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The Daily Wildcat

The Daily Wildcat


    ICYMI: ASUA general elections results

    Courtesy Kameron Kindschi

    The Associated Students of the University of Arizona general elections concluded on March 4. If you missed out on the results of the elections, we’ve got you covered.  

    The elections saw competitive races for the positions of student body president, executive vice president, senator-at-large and senators for the College of Social and Behavioral Sciences, College of Engineering and College of Medicine. 

    Along with the elections of these positions, the referendum that would enact the changes to the ASUA constitution to add a House of Representatives was also on the ballot. 

    The campaign everyone was closely watching was the ASUA president. Tara Singleton beat out Rocque Perez with over half the votes going to her. 

    “Winning the election was obviously a very exciting moment, but more so because it’s the beginning of what I think will be an amazing year,” Singleton said in an email. “This year’s candidates were so strong and those that were elected will really help push change in ASUA.”

    Singleton said she’s anticipating next semester. 

    “The campaigning process is such a learning experience, and I think that myself and the other executives have already created a great foundation for the coming year,” she said. “I look forward to serving students and addressing needs that have been discussed for a long time.”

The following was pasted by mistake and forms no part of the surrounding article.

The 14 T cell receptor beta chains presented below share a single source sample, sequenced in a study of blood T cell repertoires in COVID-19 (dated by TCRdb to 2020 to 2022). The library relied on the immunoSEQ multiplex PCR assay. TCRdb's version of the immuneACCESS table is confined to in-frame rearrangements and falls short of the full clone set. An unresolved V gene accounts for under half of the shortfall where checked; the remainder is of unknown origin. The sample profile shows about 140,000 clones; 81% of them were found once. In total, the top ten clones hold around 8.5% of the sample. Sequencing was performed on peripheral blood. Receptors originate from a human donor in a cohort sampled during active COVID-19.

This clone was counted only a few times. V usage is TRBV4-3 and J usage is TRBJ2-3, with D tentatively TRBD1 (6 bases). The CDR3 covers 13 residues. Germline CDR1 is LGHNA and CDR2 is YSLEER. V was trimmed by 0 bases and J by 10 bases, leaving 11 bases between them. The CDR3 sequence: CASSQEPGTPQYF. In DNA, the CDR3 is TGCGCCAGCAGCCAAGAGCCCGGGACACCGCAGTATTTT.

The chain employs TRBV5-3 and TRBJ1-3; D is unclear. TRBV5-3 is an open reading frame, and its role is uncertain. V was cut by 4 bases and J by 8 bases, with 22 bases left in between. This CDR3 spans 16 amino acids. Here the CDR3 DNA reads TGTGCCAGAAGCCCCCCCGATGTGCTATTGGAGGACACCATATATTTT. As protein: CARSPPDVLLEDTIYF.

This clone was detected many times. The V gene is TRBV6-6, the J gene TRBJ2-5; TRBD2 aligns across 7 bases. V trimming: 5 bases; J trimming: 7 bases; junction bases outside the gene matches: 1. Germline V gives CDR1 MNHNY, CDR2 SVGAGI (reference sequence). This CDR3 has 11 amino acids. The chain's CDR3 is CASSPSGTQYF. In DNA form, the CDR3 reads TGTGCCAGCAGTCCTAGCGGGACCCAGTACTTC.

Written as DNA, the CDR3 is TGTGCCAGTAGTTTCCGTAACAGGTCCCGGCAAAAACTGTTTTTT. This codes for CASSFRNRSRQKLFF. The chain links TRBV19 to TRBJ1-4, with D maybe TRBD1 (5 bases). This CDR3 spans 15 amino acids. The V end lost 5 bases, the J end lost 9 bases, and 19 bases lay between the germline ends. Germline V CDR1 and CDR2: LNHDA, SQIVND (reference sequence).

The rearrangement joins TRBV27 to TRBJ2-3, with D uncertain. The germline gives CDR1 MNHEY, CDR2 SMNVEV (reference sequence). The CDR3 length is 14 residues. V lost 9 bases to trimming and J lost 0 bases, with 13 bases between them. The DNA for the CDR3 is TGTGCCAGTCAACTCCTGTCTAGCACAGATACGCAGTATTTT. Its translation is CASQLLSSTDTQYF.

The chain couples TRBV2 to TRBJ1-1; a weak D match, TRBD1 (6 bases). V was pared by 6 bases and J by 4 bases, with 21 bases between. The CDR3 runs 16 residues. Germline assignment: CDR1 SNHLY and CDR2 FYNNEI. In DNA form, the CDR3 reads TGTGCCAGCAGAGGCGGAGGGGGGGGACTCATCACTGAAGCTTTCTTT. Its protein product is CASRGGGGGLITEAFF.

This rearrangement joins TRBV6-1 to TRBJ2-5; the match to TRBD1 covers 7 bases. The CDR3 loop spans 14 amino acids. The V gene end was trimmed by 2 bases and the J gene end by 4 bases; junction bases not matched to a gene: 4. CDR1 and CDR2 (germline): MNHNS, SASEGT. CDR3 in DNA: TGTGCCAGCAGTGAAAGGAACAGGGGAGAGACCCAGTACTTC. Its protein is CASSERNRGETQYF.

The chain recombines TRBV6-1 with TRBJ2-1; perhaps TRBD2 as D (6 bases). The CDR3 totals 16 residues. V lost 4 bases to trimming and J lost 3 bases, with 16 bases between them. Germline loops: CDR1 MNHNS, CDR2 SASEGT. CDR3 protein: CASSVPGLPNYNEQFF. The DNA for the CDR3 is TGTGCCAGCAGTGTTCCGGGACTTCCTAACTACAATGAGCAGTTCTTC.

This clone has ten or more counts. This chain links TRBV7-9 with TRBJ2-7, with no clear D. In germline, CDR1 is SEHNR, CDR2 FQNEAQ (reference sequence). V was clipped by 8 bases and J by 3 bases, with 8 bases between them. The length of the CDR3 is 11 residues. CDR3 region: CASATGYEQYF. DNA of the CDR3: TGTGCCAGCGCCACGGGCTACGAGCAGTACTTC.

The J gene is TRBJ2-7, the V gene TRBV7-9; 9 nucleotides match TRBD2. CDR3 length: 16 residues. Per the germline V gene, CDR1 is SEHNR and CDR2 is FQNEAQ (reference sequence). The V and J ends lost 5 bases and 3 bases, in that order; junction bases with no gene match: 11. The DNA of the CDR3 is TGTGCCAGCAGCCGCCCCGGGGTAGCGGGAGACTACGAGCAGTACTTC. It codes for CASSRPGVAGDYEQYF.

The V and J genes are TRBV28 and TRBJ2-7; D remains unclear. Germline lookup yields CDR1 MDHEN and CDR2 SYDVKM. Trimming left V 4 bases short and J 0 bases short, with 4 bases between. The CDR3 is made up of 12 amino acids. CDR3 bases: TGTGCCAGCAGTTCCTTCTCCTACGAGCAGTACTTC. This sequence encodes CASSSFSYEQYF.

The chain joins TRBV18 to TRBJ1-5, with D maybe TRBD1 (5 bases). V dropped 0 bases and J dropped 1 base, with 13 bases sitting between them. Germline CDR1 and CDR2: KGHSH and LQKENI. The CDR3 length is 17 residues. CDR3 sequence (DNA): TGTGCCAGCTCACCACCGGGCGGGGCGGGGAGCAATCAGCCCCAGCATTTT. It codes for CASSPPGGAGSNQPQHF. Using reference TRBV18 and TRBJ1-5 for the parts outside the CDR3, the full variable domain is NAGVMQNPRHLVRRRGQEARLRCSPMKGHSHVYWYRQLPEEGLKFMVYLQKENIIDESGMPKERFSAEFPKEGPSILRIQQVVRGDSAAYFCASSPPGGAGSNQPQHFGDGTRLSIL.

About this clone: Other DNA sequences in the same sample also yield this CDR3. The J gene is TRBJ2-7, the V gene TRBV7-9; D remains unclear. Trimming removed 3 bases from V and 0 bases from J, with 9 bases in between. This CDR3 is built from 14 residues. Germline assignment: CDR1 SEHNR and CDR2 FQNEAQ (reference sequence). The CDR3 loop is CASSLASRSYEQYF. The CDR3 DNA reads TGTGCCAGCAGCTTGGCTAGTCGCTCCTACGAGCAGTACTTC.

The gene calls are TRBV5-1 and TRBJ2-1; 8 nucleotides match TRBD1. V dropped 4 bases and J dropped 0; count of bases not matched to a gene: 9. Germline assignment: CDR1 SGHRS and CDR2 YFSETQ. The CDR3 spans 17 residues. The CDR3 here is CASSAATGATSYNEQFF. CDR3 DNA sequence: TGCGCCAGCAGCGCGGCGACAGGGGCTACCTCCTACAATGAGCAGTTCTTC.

As for the other executive positions, administrative vice president only had one candidate in the running, Maryan Hassan, virtually guaranteeing the position. Executive vice president had two candidates after the primary elections, ultimately going to Noah Vega with a little over 72% of the votes over Vincent Jasso.

    Vega is excited for the coming year with the new senate class, saying in an email, “They are looking like some people who want to get stuff done from what I heard in the Q&A. I know a solid few of them and know we’ll get projects done that will be heard about around campus. Can’t wait to meet with them and dig deep into their  passions and goals, and help accomplish them together.”

    The three open seats for senator-at-large were vied for by six candidates, conclusively going to Nora Day, Lady Dorothy Elli and veteran Senator-At-Large Rodrigo Robles. These Senators won with about 23%, 20% and 18% of the votes, respectively. 

    Three colleges had competitive races for the chance to represent their college as a senator in ASUA: the College of Engineering, the College of Medicine and the College of Social and Behavioral Sciences. The College of Social and Behavioral Sciences will be represented next year by Alexandra Devereux, who beat out Ben Grimm with roughly 59% of the vote. The College of Medicine race resulted in Marisol Ibarra winning over Kalia Kang. The College of Engineering will be represented by Swathi Ramkumar, who won over James Brown with 58% of the vote.

    “I feel extremely honored and excited after winning the Senator position for SBS … I am most looking forward to connecting with the other senators and with the student body to help promote some of our goals for the year,” Devereux said in an email. “The Senate class seems absolutely incredible, and I already look up to all of them and can’t wait to learn from them.” The College of Social and Behavioral Sciences is one of the largest undergraduate colleges in the university, with over 5,000 undergraduate students that will be represented by Devereux

    The referendum for the constitutional amendment of a House of Representatives proposal was also passed with a 92.7% of yes vote. This referendum will introduce a bicameral legislature, adding a House of Representatives and a Senate seat for the College of Applied Science and Technology. The passing of this by the student body will bring it into effect Fall 2021.

    You can see the complete list of election results here

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